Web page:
Toyota to Stretch Prius Brand

Robert Farago
by Robert Farago

A brand is a promise to the consumer. It’s the umbrella under which all products must shelter. All the people responsible for a brand must ensure that it meets that promise. The Toyota Prius is a promise of reliable transportation that achieve high-mileage with low emissions. So it’s no wonder that Toyota has decided to stretch the brand to other vehicles. Oh, wait, the Prius isn’t a brand. It’s a model within a brand, which contains other examples of reliable transportation that achieves high-mileage with low emissions. Is that confusing? Well if it isn’t now, it soon will be. “The Highlander hybrid and Camry hybrid do OK, but calling it ‘Synergy Drive’ never resonated with consumers,” veteran Toyota dealer Earl Stewart told Automotive News [sub]. “But they can make hay on the Prius name. It’s a magic name. If somebody says ‘I drive a Prius,’ everybody knows what he means.” But for how long? The truth about a brand is that its products must fulfill the brand’s promise, or the brand dies. Confusing that brand diminishes it and alienates the people who gave birth to it in the first place. Maybe not straight away, but eventually. And forever.

Robert Farago
Robert Farago

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  • Anonymous Anonymous on Sep 19, 2009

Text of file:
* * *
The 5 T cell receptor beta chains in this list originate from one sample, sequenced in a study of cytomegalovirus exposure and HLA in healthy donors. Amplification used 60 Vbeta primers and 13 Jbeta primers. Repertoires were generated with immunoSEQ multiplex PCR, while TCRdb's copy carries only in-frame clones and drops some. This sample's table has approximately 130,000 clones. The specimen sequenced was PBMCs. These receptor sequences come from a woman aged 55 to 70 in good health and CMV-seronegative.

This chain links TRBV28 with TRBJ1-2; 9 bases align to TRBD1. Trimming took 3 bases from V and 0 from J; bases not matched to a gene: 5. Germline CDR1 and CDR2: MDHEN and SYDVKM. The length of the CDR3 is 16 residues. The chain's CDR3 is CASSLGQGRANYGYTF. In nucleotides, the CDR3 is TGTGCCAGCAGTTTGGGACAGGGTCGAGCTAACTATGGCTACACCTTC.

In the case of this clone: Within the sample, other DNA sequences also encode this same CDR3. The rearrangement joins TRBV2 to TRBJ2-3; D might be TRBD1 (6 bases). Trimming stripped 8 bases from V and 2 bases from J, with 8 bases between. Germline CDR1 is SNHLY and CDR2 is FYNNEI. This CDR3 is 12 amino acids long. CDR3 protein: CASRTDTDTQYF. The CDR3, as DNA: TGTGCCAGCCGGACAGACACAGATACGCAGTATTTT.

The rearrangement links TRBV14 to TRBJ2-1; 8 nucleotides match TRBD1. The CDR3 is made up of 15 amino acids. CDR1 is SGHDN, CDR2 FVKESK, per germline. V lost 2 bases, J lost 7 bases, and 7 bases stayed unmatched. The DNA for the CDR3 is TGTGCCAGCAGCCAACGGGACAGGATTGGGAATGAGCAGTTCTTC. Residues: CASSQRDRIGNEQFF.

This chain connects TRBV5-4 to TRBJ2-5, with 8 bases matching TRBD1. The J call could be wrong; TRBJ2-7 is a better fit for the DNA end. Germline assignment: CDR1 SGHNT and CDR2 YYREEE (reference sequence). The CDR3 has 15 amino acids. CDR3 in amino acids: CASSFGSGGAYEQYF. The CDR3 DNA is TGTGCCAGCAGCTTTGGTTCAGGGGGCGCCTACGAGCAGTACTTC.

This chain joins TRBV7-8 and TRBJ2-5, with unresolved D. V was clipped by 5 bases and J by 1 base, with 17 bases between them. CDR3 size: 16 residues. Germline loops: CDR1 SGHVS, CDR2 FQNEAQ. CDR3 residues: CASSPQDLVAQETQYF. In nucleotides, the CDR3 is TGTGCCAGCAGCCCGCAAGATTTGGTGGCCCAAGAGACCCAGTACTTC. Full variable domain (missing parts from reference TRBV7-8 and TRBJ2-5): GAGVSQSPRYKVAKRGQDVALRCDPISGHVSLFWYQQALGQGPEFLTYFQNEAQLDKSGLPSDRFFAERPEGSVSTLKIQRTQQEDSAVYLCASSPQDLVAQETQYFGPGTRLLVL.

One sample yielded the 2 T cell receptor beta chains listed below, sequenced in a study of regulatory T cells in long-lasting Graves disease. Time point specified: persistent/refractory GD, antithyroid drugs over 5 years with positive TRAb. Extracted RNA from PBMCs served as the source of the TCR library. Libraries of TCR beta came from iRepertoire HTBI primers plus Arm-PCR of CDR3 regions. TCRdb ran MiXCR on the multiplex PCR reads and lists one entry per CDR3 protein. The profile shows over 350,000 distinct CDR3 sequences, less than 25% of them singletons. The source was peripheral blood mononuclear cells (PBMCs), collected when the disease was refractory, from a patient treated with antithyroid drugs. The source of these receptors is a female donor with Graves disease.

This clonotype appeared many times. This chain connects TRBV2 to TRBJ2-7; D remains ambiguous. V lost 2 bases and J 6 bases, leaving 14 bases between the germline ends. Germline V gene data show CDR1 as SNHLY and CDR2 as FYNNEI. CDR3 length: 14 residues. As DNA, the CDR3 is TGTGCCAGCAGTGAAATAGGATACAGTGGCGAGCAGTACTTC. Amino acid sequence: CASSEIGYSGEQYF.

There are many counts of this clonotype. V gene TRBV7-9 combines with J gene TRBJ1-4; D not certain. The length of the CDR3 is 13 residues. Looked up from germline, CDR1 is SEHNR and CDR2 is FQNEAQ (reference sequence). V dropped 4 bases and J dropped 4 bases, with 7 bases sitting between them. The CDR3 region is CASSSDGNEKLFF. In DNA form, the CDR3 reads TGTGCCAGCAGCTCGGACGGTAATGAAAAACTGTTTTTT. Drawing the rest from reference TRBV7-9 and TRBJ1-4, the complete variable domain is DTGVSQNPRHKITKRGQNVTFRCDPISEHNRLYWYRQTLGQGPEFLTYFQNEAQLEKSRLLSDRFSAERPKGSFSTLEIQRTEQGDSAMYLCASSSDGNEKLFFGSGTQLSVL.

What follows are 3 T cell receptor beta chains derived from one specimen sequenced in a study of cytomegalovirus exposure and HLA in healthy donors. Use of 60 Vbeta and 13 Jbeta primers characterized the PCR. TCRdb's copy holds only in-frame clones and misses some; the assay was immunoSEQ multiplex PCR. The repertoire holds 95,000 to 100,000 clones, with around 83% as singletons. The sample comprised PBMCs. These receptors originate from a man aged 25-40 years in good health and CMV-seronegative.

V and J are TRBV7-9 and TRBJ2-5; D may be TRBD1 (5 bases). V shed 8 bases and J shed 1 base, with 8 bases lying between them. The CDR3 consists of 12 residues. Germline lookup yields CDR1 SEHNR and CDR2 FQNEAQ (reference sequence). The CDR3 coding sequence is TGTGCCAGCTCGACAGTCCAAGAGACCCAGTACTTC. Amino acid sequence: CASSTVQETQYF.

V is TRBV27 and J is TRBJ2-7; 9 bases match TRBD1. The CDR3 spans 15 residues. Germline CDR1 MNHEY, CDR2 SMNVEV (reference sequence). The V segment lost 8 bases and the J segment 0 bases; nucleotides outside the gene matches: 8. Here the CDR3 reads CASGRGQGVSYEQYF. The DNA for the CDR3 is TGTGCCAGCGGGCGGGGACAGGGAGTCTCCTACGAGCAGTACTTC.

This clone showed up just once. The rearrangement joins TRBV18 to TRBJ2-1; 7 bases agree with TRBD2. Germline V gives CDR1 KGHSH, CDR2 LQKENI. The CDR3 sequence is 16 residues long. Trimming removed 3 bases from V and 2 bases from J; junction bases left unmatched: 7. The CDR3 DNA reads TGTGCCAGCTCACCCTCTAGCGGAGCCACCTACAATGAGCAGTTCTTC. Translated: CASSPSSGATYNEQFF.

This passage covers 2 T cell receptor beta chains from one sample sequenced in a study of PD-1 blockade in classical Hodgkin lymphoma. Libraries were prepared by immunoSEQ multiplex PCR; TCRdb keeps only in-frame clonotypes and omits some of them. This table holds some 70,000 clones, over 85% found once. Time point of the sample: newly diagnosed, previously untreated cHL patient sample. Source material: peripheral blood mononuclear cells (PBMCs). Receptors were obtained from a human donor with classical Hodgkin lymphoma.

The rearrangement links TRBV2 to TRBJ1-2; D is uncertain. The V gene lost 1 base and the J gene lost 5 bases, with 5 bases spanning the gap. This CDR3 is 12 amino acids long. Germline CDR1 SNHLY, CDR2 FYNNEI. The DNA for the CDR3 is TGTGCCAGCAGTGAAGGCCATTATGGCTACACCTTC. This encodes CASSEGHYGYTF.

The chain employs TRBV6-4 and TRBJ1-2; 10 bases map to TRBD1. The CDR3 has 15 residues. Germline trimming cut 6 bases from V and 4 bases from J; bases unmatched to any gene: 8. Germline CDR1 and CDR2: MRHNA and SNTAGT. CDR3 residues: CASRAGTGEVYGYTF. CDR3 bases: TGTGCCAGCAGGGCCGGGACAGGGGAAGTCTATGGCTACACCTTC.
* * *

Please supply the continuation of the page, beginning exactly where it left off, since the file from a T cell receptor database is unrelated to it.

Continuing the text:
I agree with most of the points of the last two posts: "And I’d argue that part of what makes Prius owners feel good about their cars is the fact that it’s a “special” design not shared with anything else in the Toyota lineup." This is very important. The civic Hybrid and all other hybrids that are lookalikes with their non-hybrid siblings did not do very well. "The fact is that any car can be “hybridized,” but only the Prius has been able to translate that into large-scale sales, and its design is a big part of that." I believe in the case of the Prius II and III, Toyota went the extra mile (or thousand miles) and perfected an almost optimal design, with very careful aerodynamics etc, so it gets 10 MPG above all other hybrid sedans, and 20 MPG over the Escape small Crossover Hybrid, which gets 30 overall (33 at best, at low speeds in the city, and 27-30 highway) I agree that a RAV4 with 40, or even 35, MPG would be impressive, but I doubt that the RAV4 can do that well unless it it drastically redesigned. After all, the RAV4 is EScape-sized and weight.

  • Anonymous Anonymous on Sep 19, 2009

    I am not impressed with crossovers, few people need them, or need AWD-4WD. All most people need are small wagons, with a lot of interior space, and the Prius could be stretched to be a 6-7 passenger wagon (the last 2 seats for kids mostly), probably with only a minor weight penalty (200-300 lbs) over the base PRius, and only about 5 MPG less (still a most impressive 45). But if Toyota goes crossover with a RAV4 hybrid, it will not be able to do more than 35 MPG.

  • Stuki Stuki on Sep 19, 2009

    Autosavant, My thoughts exactly. Some people/families eventually outgrow a Prius, but might not need anything as gargantuan as a Sienna. A somewhat enlarged Prius, with the all important 3rd row, ought to fit those needs fairly well, while still delivering outstanding mileage and green styling.

  • Thinx Thinx on Sep 21, 2009

    It could work if they extended the Prius brand selectively to include a small minivan (think Mazda 5), a light sports car (Celica), a convertible (MR2) and maybe even a coupe (CRX). They could go the 'halo' route and build a limited edition Tesla like car too. The important thing is to preserve the things that make a Prius a Prius - >10 mpg advantage over nearest non-hybrid alternative, minimal evidence of parts-bin design with vanilla Toyota models, refinement and reliability.